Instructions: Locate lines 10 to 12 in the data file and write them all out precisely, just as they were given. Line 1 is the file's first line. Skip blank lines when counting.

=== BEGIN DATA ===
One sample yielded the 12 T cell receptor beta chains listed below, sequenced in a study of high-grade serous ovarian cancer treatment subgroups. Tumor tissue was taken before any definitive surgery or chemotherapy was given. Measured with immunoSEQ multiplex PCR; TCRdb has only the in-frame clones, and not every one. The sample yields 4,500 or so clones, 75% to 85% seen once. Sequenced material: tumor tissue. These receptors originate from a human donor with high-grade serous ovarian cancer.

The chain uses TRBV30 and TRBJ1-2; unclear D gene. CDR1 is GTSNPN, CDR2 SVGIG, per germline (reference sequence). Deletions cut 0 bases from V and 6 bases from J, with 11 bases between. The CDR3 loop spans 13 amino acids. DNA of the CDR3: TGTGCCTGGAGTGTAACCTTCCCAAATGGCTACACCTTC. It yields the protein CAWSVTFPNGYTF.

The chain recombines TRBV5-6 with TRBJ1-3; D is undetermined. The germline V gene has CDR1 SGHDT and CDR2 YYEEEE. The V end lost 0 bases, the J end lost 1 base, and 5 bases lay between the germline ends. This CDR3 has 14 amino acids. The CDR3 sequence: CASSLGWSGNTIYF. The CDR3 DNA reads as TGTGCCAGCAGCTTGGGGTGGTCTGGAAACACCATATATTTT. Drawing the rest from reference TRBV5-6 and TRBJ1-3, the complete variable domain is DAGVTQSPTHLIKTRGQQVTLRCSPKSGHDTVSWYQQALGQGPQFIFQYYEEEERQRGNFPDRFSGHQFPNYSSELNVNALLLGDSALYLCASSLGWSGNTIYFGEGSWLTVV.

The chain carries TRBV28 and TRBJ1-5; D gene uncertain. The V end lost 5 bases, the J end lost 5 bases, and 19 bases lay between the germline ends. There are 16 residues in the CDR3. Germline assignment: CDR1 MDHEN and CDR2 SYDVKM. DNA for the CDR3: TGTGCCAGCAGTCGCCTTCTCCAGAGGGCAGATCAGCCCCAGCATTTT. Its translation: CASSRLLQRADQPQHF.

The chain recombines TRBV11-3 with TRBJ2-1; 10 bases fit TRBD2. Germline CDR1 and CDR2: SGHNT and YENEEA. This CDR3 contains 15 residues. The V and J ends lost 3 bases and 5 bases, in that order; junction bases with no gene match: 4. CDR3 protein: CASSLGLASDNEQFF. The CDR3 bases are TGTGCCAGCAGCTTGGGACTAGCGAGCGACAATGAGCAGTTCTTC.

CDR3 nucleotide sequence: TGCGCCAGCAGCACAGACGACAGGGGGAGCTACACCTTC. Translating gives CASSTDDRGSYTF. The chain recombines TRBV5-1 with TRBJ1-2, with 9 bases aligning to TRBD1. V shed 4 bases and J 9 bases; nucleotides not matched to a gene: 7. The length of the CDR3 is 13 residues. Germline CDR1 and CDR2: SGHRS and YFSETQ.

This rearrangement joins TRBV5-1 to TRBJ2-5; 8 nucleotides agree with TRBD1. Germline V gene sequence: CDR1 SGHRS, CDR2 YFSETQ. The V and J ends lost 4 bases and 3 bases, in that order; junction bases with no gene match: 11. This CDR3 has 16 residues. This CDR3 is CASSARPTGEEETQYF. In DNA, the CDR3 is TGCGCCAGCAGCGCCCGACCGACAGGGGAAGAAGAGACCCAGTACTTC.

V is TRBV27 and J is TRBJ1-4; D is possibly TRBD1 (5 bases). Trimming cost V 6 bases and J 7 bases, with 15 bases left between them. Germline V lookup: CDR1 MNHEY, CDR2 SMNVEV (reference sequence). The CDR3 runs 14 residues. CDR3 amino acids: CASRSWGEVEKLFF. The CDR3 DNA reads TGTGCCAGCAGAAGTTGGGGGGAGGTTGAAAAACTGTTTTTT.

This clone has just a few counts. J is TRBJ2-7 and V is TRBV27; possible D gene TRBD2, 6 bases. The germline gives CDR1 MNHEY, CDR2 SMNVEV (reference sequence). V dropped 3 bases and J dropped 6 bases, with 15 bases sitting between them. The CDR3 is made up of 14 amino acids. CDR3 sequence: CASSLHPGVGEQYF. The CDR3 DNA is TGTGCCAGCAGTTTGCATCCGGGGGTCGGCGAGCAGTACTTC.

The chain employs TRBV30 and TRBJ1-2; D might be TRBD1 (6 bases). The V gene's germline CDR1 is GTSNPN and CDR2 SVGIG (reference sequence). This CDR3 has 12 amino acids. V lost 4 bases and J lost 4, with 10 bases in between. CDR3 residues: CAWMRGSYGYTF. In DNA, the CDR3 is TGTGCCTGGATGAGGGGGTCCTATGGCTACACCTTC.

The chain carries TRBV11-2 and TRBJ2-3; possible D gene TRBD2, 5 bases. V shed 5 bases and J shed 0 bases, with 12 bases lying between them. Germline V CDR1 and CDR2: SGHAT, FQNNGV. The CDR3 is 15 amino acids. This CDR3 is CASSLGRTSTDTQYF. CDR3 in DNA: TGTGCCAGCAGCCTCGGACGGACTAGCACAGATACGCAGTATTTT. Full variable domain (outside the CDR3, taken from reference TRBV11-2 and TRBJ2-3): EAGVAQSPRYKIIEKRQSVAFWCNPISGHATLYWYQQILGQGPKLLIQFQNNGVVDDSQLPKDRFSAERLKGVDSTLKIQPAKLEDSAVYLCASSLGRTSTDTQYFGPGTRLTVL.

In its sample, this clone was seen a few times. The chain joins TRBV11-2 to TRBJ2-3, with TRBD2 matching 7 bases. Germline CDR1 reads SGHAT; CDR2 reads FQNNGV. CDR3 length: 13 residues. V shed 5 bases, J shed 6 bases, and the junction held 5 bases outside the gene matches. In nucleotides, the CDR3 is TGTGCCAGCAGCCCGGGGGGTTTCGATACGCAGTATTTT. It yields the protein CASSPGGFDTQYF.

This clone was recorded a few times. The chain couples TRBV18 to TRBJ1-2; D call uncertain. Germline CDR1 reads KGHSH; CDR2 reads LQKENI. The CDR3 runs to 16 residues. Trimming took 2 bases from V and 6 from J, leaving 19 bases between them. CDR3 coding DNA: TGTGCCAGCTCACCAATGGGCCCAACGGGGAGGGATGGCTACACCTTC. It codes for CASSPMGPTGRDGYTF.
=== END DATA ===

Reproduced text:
The chain employs TRBV30 and TRBJ1-2; D might be TRBD1 (6 bases). The V gene's germline CDR1 is GTSNPN and CDR2 SVGIG (reference sequence). This CDR3 has 12 amino acids. V lost 4 bases and J lost 4, with 10 bases in between. CDR3 residues: CAWMRGSYGYTF. In DNA, the CDR3 is TGTGCCTGGATGAGGGGGTCCTATGGCTACACCTTC.

The chain carries TRBV11-2 and TRBJ2-3; possible D gene TRBD2, 5 bases. V shed 5 bases and J shed 0 bases, with 12 bases lying between them. Germline V CDR1 and CDR2: SGHAT, FQNNGV. The CDR3 is 15 amino acids. This CDR3 is CASSLGRTSTDTQYF. CDR3 in DNA: TGTGCCAGCAGCCTCGGACGGACTAGCACAGATACGCAGTATTTT. Full variable domain (outside the CDR3, taken from reference TRBV11-2 and TRBJ2-3): EAGVAQSPRYKIIEKRQSVAFWCNPISGHATLYWYQQILGQGPKLLIQFQNNGVVDDSQLPKDRFSAERLKGVDSTLKIQPAKLEDSAVYLCASSLGRTSTDTQYFGPGTRLTVL.

In its sample, this clone was seen a few times. The chain joins TRBV11-2 to TRBJ2-3, with TRBD2 matching 7 bases. Germline CDR1 reads SGHAT; CDR2 reads FQNNGV. CDR3 length: 13 residues. V shed 5 bases, J shed 6 bases, and the junction held 5 bases outside the gene matches. In nucleotides, the CDR3 is TGTGCCAGCAGCCCGGGGGGTTTCGATACGCAGTATTTT. It yields the protein CASSPGGFDTQYF.